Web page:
Have you ever tried skiplagging? skiplagging, also known as “hidden city ticketing,” is a travel hack where you book a flight with a layover at your real destination and then skip the last part of the trip to save money.
Now, the airlines don’t particularly like this practice for getting cheap airfare, as illustrated by the situation that’s in the news right now, when a teenager got into some hot water when he was caught skiplagging from Florida to his home in North Carolina — where he had a layover on his booked journey to New York.
When the teen — who was traveling alone — showed his North Carolina driver’s license at the ticketing counter in Florida, it raised some eyebrows. They questioned him and eventually figured out his plan. The teen’s family said he was then detained and questioned, while the airline said they only talked to him at the ticketing counter. Regardless, they canceled his ticket and forced him to buy a new one direct to North Carolina — for a LOT more money.
So what’s the deal with skiplagging? Is skiplagging legal? What is the official policy? How much money can you actually save? Is it worth the risk? We’ll tell you all about this controversial practice.
What is skiplagging?
You know how sometimes it costs less for a connecting flight than it does for a direct flight? Skiplagging takes advantage of that discrepancy. For example, I live in Boise, Idaho. If I want to fly nonstop to Atlanta two weeks from now, it’ll cost me $459, at BEST.
But I could book a 1-stop flight to Houston on the same date for just $219. Where does that flight connect? In Atlanta. So, for $240 off, I could just leave the airport in Atlanta and skip the Houston leg. Boom — I’ve got a direct flight to Atlanta for 52% off.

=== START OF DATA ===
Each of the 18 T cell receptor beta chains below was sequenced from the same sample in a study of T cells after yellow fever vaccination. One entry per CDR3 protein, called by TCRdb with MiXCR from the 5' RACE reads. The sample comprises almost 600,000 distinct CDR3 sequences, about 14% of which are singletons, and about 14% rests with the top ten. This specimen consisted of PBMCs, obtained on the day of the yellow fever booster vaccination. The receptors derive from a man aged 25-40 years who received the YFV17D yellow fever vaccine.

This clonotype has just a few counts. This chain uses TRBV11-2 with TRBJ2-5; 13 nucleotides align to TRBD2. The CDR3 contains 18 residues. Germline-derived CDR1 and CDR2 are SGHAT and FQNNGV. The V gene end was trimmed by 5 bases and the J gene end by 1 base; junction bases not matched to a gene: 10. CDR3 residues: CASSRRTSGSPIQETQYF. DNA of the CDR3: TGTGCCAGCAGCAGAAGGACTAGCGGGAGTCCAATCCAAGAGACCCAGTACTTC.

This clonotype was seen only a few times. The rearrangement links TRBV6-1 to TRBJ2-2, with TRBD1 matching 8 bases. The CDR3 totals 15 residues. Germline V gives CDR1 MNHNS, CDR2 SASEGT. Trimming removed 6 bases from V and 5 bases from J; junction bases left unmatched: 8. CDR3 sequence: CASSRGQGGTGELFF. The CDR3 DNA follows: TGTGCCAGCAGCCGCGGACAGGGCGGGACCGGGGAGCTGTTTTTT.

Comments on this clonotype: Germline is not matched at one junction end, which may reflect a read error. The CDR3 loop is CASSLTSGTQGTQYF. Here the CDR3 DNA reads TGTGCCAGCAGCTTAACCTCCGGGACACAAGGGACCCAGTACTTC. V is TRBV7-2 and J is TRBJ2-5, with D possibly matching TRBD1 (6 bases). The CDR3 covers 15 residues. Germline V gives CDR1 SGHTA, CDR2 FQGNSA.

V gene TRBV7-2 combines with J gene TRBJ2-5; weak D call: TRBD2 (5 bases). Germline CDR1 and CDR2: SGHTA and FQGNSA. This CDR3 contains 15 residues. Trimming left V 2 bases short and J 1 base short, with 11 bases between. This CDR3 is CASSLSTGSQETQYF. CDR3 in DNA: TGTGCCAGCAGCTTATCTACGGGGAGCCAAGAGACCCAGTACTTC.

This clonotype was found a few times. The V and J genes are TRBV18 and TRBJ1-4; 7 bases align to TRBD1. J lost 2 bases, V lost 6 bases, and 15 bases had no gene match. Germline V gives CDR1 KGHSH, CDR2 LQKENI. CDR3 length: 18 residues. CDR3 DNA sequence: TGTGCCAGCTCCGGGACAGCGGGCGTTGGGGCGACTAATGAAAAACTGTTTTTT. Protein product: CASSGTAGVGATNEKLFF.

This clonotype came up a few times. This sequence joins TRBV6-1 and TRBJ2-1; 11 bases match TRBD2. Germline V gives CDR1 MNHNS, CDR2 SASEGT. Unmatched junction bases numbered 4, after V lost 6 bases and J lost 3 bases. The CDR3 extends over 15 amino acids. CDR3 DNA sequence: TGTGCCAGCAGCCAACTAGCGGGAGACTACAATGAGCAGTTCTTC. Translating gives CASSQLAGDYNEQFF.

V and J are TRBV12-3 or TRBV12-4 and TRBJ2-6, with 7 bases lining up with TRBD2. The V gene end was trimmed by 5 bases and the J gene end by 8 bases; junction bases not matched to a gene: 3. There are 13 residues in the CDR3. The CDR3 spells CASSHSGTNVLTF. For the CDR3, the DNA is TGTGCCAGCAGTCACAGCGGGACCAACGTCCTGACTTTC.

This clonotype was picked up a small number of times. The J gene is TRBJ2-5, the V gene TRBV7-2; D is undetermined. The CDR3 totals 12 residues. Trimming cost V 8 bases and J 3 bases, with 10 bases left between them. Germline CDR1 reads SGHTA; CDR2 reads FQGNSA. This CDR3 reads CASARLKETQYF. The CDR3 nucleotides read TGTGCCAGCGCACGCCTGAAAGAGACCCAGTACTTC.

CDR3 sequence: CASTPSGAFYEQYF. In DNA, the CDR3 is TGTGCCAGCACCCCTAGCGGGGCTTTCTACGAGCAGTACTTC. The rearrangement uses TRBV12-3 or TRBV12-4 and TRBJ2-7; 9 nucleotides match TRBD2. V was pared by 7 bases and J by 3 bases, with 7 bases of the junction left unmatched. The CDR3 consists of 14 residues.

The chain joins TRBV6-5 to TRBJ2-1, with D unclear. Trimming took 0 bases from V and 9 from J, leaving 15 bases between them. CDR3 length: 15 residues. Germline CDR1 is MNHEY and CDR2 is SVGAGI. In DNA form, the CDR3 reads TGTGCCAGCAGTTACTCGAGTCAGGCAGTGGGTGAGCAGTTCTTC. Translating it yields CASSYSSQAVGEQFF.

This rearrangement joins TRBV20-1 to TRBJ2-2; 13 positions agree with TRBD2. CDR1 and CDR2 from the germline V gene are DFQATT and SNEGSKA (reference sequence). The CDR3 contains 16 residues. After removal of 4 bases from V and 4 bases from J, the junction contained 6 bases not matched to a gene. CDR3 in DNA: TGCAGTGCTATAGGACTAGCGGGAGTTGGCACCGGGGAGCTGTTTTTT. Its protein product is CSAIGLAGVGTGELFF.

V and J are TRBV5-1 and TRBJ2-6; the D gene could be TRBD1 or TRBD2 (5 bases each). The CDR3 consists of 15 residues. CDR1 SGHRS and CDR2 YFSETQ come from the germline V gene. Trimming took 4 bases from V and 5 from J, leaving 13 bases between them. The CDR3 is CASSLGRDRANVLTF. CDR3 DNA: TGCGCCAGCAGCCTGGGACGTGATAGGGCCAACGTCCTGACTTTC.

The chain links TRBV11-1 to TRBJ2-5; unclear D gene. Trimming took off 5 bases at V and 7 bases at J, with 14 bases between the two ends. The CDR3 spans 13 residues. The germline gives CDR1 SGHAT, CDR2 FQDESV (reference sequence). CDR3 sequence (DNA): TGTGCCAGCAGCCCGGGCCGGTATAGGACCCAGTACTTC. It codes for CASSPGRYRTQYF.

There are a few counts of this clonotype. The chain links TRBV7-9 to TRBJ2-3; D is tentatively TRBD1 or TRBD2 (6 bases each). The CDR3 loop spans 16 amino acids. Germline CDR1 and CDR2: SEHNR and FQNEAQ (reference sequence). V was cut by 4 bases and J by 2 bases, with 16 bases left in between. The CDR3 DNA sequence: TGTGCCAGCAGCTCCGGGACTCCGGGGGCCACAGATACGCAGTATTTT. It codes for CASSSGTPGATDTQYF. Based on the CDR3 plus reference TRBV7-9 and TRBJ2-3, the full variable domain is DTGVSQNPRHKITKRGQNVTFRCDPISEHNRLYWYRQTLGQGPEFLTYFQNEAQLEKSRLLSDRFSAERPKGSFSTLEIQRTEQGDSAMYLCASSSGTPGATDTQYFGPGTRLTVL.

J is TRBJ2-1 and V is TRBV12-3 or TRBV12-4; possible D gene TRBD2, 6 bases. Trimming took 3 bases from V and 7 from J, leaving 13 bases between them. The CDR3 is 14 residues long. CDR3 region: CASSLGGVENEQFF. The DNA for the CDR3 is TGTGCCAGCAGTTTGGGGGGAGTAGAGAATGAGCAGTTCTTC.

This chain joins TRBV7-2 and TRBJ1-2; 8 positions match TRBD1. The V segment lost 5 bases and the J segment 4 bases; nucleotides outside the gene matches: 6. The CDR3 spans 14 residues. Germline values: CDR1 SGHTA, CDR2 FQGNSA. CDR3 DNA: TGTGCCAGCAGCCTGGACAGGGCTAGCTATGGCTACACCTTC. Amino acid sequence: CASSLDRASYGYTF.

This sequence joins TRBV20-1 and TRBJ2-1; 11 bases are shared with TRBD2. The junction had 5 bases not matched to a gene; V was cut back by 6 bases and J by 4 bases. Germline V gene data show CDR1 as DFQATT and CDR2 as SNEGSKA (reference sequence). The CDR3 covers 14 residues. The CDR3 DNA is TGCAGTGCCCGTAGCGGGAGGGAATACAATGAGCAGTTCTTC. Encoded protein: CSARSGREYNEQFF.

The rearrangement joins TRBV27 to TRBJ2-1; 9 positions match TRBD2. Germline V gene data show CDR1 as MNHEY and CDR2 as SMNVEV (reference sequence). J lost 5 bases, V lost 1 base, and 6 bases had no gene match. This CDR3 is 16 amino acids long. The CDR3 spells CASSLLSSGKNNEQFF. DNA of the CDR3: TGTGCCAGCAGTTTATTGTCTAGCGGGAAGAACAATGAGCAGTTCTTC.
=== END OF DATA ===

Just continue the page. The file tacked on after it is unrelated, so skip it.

Why are direct flights more expensive than skiplagging?
It’s the same reason why you pay more to pick your seat, or to fly in first class: It’s better. Airlines would rather have you on multi-leg itineraries because it gives them more flexibility for routing. For example, there’s only a couple of flights from Boise to Atlanta direct every day, but there are potentially dozens of ways to get from Boise to Atlanta via multiple flights.
So yeah, you’re paying a premium for the convenience of a direct flight. Demand is high for these flights, especially to popular destinations.
A flight from Boise to Miami with a stop in Atlanta might be cheaper than a direct flight from Boise to Atlanta because the demand for tickets between Boise and Miami is lower, and the airline is trying to fill seats on that route.
Is skiplagging illegal?
Technically, no, skiplagging isn’t illegal. You’re not breaking any laws by doing it. You won’t get arrested or face legal action from authorities for using this strategy. But, most airlines ban the practice in their terms and conditions, which everyone agrees to when they purchase a ticket. And they have consequences for passengers who engage in skiplagging.
There have been lawsuits in the past where airlines have sued passengers for skiplagging, with the airlines arguing that it’s a breach of contract. However, the outcomes of such lawsuits can vary. United Airlines tried to sue a website that helps people purchase tickets with the intent of skiplagging, but they lost. That said, the risk of a lawsuit isn’t zero.
What happens if you don’t get on a leg of your flight?
Skiplagging involves missing at least one flight on your itinerary, and if you miss one of the flights, here’s what happens:
- The airline automatically cancels the remaining portion of your itinerary. So if you had a return flight or any other flights booked on the same ticket, those reservations would be canceled.